Former Frog Level store building at a site adjacent to the Crab Orchard Museum on U.S. Routes 19 and 460 in Tazewell County, Va., July 13, 2018.


City of Fayette, Alabama, “A Brief History of Fayette,” online at

Crab Orchard Museum, online at

DeLorme/Garmin Company, Virginia with Washington, D.C., Atlas and Gazetteer, Ninth Edition, 2021.

Frog Level Farm, Aylett, Va. (King William County), online at

Frog Level Volunteer Fire Department (Caroline County), online at

Historic Frog Level Merchants Association, “Historic Background of Waynesville [Haywood County, N.C.] & Frog Level History,” online at  (This Web site was accessed in 2018; as of 7-10-23, the site stated that it is “under maintenance.”)

Kevin Kittredge, Fans of Frog Level Service Station preserve Tazewell County icon by moving it a hop, skip and jump away, Roanoke Times, 3/26/11.

Bill Lohmann, Welcome to Frog Level, a short hop to good living, Richmond Times-Dispatch, 10/28/15 (on the Caroline County, Va., community called Frog Level).

Mark W. Peacock, “Appalachian Treks/Frog Level,” 8/24/14 (describing an area in Carter County, Tenn.), online at

Joe Tennis, Hopping Along: Work under way to restore Frog Level store, Bristol Herald-Courier, 6/3/10.


All Water Radio episodes are listed by category at the Index link above (  For other frog episodes, see the “Amphibians” subject category. 

Following are links to some other episodes on Virginia geography.  For other episodes about water-related places, see particularly the “History” and “Rivers, Streams, and Other Surface Waters” subject categories.

A walk across Virginia – Episode 110, 5-14-12.
Cumberland Gap – Episode 544, 9-28-20.
Exploration of the Chesapeake Bay – Episode 140, 12-10-12.
Forks in waterways – Episode 545, 10-5-20.
Fort Valley – Episode 331, 8-29-16.
Geography in general – Episode 265, 5-11-15.
Mountain gaps – Episode 288, 11-2-15.
River origins of Virginia's signers of the Declaration of Independence – Episode 220, 6-30-14.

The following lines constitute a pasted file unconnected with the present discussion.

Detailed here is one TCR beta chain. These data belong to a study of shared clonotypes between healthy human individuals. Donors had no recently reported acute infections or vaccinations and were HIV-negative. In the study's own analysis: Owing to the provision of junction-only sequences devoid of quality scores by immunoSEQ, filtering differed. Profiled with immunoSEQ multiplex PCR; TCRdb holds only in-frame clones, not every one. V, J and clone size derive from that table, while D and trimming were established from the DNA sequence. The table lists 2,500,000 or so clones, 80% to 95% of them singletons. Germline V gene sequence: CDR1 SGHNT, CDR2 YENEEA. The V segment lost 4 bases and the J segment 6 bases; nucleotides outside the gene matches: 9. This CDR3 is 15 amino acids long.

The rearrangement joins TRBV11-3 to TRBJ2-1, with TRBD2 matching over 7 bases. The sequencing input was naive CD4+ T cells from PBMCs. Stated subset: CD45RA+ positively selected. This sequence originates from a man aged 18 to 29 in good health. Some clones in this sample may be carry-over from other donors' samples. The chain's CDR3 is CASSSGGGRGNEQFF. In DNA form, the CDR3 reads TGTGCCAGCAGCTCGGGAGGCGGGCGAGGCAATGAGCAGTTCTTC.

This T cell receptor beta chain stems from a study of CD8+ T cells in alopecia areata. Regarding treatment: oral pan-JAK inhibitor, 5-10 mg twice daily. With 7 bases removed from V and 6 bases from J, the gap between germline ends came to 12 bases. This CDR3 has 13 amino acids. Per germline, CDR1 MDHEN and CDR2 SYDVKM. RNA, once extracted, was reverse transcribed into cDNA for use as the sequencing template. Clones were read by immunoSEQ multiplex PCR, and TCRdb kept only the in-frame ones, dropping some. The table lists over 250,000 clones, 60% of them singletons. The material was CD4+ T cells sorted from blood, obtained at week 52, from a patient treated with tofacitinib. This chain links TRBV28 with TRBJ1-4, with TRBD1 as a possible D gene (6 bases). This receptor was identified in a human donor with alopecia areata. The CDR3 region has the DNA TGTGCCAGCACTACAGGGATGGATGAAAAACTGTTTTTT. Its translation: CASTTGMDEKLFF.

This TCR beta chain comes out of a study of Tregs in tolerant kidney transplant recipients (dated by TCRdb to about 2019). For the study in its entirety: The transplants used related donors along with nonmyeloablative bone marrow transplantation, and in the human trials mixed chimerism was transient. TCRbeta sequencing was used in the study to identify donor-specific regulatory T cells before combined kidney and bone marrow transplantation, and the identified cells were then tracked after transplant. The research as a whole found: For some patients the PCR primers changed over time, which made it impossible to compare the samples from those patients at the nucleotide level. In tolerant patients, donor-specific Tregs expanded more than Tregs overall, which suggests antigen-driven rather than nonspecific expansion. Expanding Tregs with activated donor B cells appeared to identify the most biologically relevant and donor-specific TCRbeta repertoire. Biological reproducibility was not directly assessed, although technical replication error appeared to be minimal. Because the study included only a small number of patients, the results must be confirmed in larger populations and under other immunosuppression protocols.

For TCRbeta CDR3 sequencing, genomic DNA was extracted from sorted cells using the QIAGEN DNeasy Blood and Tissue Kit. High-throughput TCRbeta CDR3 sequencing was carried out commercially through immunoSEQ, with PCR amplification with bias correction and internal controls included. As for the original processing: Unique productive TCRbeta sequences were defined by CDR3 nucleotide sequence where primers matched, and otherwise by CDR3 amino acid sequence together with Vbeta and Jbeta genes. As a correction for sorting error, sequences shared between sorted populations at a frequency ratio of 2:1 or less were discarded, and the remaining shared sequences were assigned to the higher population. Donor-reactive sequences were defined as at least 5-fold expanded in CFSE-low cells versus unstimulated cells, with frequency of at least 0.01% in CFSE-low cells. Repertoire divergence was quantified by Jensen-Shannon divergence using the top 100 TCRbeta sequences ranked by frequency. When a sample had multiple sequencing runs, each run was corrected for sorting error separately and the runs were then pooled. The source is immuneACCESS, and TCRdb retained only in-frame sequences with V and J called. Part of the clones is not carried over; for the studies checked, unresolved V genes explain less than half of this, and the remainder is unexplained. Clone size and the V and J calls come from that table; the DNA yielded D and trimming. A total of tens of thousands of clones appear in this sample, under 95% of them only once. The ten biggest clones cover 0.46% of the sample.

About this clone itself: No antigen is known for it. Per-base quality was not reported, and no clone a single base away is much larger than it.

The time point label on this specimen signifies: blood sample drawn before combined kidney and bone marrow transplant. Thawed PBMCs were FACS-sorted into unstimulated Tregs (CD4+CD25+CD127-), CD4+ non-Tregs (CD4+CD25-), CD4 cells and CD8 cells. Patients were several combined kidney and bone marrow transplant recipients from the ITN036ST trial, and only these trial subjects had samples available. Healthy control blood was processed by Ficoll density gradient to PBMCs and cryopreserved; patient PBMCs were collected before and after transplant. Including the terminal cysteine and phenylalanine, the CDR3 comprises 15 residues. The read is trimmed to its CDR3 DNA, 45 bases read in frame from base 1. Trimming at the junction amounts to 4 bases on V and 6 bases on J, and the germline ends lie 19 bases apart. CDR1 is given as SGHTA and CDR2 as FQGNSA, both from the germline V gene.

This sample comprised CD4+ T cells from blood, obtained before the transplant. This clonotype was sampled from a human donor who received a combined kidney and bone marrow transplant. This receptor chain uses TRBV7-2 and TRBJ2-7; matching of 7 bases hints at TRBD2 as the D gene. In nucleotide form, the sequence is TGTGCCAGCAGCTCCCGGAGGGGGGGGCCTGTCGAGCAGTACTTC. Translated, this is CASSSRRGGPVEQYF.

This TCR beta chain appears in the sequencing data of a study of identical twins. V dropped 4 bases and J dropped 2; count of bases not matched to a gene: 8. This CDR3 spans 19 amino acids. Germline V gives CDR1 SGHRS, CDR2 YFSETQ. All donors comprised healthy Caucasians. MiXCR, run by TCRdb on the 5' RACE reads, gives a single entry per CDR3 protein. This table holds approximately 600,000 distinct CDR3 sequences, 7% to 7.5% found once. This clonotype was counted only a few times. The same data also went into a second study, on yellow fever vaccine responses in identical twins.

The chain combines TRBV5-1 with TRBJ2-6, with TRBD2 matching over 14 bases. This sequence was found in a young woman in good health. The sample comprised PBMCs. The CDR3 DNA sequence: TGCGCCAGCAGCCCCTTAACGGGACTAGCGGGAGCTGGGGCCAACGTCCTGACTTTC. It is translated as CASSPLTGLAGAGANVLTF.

Virginia connections to the Ohio River Valley – Episode 422, 5-28-18.
Virginia’s National Park Service Units – Episode 229, 9-1-14.
Virginia Peninsula and Historic Triangle – Episode 273, 7-6-15.
Virginia rivers quiz – Episode 586, 7-19-21.
Virginia's Western or Alleghany Highlands – Episode 577, 5-17-21.
Water and settlement of Roanoke – Episode 181, 9-30-13.
Watersheds – Episode 581, 6-14-21; Episode 582, 6-21-21; Episode 583, 6-28-21; Episode 585, 7-12-21; Episode 587, 7-26-21; Episode 588, 8-2-21; Episode 589, 8-9-21.
Water Places in U.S. Civil Rights History – Episode 619, 3-7-22.


Following are some Virginia Standards of Learning (SOLs) that may be supported by this episode’s audio/transcript, sources, or other information included in this post.

2020 Music SOLs

SOLs at various grade levels that call for “examining the relationship of music to the other fine arts and other fields of knowledge.”

2018 Science SOLs

Grades K-4: Living Systems and Processes
3.5 – Aquatic and terrestrial ecosystems support a diversity of organisms.
4.3 – Organisms, including humans, interact with one another and with the nonliving components in the ecosystem.

Grades K-5: Earth Resources
4.8 – Virginia has important natural resources.

2015 Social Studies SOLs

Virginia Studies Course
VS.1 – Impact of geographic features on people, places, and events in Virginia history.
VS.10 – Knowledge of government, geography, and economics in present-day Virginia.

United States History: 1865-to-Present Course
USII.6 – Social, economic, and technological changes from the 1890s to 1945.

World Geography Course
WG.2 – How selected physical and ecological processes shape the Earth’s surface, including climate, weather, and how humans influence their environment and are influenced by it.
WG.3 – How regional landscapes reflect the physical environment and the cultural characteristics of their inhabitants.

Virginia’s SOLs are available from the Virginia Department of Education, online at

Following are links to Water Radio episodes (various topics) designed especially for certain K-12 grade levels.

Episode 250, 1-26-15 – on boiling, for kindergarten through 3rd grade.
Episode 255, 3-2-15 – on density, for 5th and 6th grade.
Episode 282, 9-21-15 – on living vs. non-living, for kindergarten.
Episode 309, 3-28-16 – on temperature regulation in animals, for kindergarten through 12th grade.
Episode 333, 9-12-16 – on dissolved gases, especially dissolved oxygen in aquatic habitats, for 5th grade.
Episode 404, 1-22-18 – on ice on ponds and lakes, for 4th through 8th grade.
Episode 407, 2-12-18 – on snow chemistry and physics, for high school.
Episode 483, 7-29-19 – on buoyancy and drag, for middle school and high school.
Episode 524, 5-11-20 – on sounds by water-related animals, for elementary school through high school.
Episode 531, 6-29-20 – on various ways that animals get water, for 3rd and 4th grade.
Episode 539, 8-24-20 – on basic numbers and facts about Virginia’s water resources, for 4th and 6th grade.
Episode 606, 12-6-21 – on freezing and ice, for kindergarten through 3rd grade.